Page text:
Well, we’re living up to our name this week, as after three hours of taping and re-taping, we ended up with bubkus, zippo, nada for usable recording! The real tragedy was that we had the first appearance by (what we hope will be) new contributor Eugenia Gibbons; climate advocate, MCAN board member, and proud Mom. Eugenia brought a lot to the table, which the Skype gremlins promptly ate… A second try didn’t take either, so here’s a link-dunk, and the dulcet tones of Ted wishing you a happy week. We’ll catch you again next week
The biggest news of the week of course is the death of Nelson Mandela. Mandela’s life is an inspiration of all people, regardless of their particular activities, but Alex Lenferna has an interesting piece on lessons climate activists can take from his life.
Jeff Jacoby, the Boston Globe’s resident conservative, penned a piece this week essentially calling foul on the marginalization of climate-denier scientists. In the same vein, Bjorn Lomborg wrote about how cheap fossils fuels are the only hope for the world’s poor.
So, after reading those two pieces, how about lifting your climate-conscious spirit and checking out the Global Alliance for Clean Cookstoves an international group dedicated to providing climate-friendly life-sustaining cooking solutions for the world’s underprivileged.
Meanwhile, the State of Massachusetts has unveiled a revamped Dashboard showing their progess in meeting the state’s lofty global warming goals. Check it out and let us know what you think.
Speaking of Massachusetts, Rep. John Keenan of Salem (the Chairman of the Energy Committee) has added an interesting tidbit to a bill going through the legislature to address the problem of natural gas distribution leaks.
We’ve spoken about these leaks before, and everything you need to know (like how the state wastes over $30 million a year because so many of these leaks go unaddressed) can be found in an excellent report put out by the Conservation Law Foundation last year. Go here for a pdf of the excellent report.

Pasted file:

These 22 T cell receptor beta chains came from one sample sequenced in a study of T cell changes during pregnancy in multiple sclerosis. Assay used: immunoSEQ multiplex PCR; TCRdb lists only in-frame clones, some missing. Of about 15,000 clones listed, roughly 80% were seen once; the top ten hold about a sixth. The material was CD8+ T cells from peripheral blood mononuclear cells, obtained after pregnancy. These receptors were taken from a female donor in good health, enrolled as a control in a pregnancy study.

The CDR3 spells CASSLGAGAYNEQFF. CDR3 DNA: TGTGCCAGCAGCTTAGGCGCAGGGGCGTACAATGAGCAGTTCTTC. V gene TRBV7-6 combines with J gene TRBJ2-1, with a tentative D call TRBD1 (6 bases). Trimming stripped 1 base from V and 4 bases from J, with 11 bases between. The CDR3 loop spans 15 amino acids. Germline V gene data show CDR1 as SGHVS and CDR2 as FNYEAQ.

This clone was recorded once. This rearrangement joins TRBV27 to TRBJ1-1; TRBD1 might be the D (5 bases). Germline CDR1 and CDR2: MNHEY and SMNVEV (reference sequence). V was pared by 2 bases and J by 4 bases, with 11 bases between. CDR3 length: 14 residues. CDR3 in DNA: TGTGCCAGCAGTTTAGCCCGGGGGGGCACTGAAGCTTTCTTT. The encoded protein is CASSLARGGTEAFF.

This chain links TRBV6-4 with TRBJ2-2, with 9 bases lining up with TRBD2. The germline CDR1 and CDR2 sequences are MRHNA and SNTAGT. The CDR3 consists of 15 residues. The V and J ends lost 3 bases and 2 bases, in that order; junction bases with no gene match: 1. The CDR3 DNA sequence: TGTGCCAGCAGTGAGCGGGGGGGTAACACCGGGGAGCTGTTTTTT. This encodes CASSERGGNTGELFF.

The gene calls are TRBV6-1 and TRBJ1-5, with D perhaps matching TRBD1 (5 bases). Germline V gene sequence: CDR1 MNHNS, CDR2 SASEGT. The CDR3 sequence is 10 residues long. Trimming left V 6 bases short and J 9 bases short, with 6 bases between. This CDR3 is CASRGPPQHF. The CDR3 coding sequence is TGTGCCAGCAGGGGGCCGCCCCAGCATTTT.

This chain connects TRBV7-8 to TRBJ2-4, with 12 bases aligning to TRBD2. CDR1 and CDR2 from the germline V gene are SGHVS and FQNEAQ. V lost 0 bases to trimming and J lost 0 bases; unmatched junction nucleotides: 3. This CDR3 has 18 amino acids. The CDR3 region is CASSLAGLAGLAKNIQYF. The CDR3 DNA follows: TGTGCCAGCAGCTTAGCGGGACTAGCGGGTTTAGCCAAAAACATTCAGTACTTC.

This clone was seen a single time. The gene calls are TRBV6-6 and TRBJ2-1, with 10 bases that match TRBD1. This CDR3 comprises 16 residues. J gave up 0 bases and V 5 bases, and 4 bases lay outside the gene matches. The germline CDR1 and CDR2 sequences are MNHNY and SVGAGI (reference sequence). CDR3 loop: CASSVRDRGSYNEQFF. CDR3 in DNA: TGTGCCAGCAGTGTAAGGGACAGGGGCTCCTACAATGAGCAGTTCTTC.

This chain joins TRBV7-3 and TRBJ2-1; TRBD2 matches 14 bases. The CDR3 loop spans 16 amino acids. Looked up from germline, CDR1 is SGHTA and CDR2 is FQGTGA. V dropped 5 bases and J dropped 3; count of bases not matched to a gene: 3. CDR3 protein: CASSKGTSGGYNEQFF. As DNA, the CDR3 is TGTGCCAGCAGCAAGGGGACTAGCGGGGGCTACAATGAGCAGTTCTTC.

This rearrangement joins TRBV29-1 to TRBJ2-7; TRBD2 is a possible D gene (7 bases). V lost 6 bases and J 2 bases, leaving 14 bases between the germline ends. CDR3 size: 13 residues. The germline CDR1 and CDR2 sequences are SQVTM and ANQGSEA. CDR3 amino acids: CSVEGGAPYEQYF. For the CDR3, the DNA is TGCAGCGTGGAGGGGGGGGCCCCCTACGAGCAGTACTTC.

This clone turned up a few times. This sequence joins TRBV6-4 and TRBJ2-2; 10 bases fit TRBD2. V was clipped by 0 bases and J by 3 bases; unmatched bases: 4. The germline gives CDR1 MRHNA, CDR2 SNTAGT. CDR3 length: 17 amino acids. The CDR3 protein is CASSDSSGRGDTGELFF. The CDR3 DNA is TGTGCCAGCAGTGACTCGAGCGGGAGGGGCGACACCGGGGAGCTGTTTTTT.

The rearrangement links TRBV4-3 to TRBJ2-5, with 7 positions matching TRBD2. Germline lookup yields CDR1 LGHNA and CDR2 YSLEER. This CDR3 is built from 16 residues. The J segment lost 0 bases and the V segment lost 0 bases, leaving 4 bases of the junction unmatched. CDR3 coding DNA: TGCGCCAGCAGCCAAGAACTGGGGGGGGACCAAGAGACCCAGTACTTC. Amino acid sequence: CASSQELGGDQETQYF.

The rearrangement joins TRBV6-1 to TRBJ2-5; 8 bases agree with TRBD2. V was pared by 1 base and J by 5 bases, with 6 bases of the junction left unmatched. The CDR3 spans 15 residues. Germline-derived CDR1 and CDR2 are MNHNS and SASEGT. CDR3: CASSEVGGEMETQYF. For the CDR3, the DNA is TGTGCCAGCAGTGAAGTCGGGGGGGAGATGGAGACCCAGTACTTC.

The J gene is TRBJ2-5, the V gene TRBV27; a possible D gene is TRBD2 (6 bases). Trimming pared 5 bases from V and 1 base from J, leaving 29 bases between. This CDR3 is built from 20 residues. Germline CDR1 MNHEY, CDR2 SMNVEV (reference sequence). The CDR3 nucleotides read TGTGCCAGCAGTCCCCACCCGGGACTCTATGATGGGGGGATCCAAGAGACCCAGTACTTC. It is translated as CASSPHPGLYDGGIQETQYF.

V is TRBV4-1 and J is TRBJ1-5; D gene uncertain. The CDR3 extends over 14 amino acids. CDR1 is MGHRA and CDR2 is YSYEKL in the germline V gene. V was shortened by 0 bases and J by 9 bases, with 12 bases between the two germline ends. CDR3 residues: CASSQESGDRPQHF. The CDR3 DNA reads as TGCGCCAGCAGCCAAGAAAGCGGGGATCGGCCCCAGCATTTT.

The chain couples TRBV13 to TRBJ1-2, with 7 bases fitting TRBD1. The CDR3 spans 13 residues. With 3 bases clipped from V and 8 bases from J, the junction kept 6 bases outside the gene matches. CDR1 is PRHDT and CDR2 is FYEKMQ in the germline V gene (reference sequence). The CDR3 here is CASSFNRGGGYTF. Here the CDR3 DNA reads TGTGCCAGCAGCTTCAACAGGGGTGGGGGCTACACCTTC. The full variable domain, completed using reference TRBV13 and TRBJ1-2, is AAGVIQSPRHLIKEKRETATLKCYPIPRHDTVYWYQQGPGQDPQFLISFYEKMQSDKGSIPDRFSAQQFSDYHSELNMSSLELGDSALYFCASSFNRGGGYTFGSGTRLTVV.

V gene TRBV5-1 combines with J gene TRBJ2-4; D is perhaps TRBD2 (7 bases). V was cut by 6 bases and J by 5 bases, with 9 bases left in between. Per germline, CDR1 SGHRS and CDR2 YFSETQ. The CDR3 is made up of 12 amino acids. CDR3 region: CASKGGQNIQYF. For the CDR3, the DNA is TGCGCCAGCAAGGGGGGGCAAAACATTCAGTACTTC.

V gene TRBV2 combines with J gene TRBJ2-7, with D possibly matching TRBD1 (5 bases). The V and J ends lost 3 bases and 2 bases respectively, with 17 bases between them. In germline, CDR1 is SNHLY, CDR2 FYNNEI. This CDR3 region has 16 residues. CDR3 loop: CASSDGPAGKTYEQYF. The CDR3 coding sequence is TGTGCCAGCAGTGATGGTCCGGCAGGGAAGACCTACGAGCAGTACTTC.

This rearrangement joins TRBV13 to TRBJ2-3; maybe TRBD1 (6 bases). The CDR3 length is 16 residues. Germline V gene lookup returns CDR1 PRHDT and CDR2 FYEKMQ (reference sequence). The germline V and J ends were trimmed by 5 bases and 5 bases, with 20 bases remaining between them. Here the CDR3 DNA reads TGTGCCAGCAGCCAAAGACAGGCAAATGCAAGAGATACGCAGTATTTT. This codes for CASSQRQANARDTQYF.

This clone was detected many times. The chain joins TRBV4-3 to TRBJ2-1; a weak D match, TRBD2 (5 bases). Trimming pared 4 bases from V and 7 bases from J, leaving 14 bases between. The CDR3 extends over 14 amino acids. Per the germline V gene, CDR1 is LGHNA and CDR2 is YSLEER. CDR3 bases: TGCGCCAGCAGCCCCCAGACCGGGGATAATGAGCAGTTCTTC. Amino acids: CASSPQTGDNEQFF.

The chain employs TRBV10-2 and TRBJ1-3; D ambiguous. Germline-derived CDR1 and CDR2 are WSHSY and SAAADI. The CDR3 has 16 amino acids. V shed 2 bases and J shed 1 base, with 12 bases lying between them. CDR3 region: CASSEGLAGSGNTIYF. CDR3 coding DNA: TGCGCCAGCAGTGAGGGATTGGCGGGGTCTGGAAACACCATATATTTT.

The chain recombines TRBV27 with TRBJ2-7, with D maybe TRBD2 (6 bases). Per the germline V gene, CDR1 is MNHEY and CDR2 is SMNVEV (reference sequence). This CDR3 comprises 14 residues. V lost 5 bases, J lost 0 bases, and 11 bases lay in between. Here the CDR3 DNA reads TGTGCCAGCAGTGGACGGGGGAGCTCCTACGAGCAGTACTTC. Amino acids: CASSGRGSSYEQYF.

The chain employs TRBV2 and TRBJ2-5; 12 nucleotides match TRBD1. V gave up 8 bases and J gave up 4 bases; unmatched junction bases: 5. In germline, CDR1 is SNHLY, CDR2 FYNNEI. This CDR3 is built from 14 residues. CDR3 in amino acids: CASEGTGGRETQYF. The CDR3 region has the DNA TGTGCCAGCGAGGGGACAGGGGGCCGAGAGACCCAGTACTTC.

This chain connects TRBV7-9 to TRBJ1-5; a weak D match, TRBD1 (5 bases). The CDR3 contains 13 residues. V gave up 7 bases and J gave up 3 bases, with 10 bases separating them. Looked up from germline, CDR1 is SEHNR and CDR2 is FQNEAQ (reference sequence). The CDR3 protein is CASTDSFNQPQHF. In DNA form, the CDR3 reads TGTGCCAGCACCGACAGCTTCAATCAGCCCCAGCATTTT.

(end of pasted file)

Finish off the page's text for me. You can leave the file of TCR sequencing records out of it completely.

Keenan’s amendment essentially gives the new natural gas plant in Salem a free ride, insulating it from any appeals that may be lodged against its permits. Putting aside the climate impact of natural gas (which is admittedly better than coal — but may not be when you consider the methane leaks…), this isn’t cricket, as they say. You don’t just get to exempt projects from the protections afforded abutters and other interested parties to lawfully protect their interests under state law!
Finally, last Friday was Black Friday and undoubtedly you know someone who ventured out before dawn, or even — gasp — went out on Thanksgiving to avail themselves of the marts of trade. Well, if that’s you thing, fine, I guess. But here’s an interesting piece laying out how the orgy of consumerism known as Black Friday reflects on our society and perhaps even our ability or desire to properly address climate change.
So, sorry about the lack of a recording, and it’s too bad because Eugenia was just so good! We’ll catch you again next week, and until then — be green!
Remember, for more climate activities near you check out our MCAN climate action calendar. You can enter events as well as browse for interesting things to do.
As always, it’s been a pleasure sharing climate news and views with you. You know, you can subscribe to our iTunes feed and get our podcasts automatically here. Feel free to give us your thoughts on our Facebook page, or through old-fashioned email. You can even follow us on twitter @MassClimate , so there are lots of ways for you to listen and participate in the dialog.
When you are on the website, please contribute to MCAN. Your generous donations help us continue to bring climate news and views to you through our podcast and blogs, but also help support the Annual MCAN conference (this year on March 2nd, at Northeastern University), and our local climate action.
So we will close the way we always close, by saying that because we recognize the necessity of personal accountability for our actions- specifically to pay for the full cost of carbon pollution at the time we create it, because we accept responsibility for building a durable future and because we believe it is our patriotic duty as citizens to speak out, we must insist that the US put a price on carbon.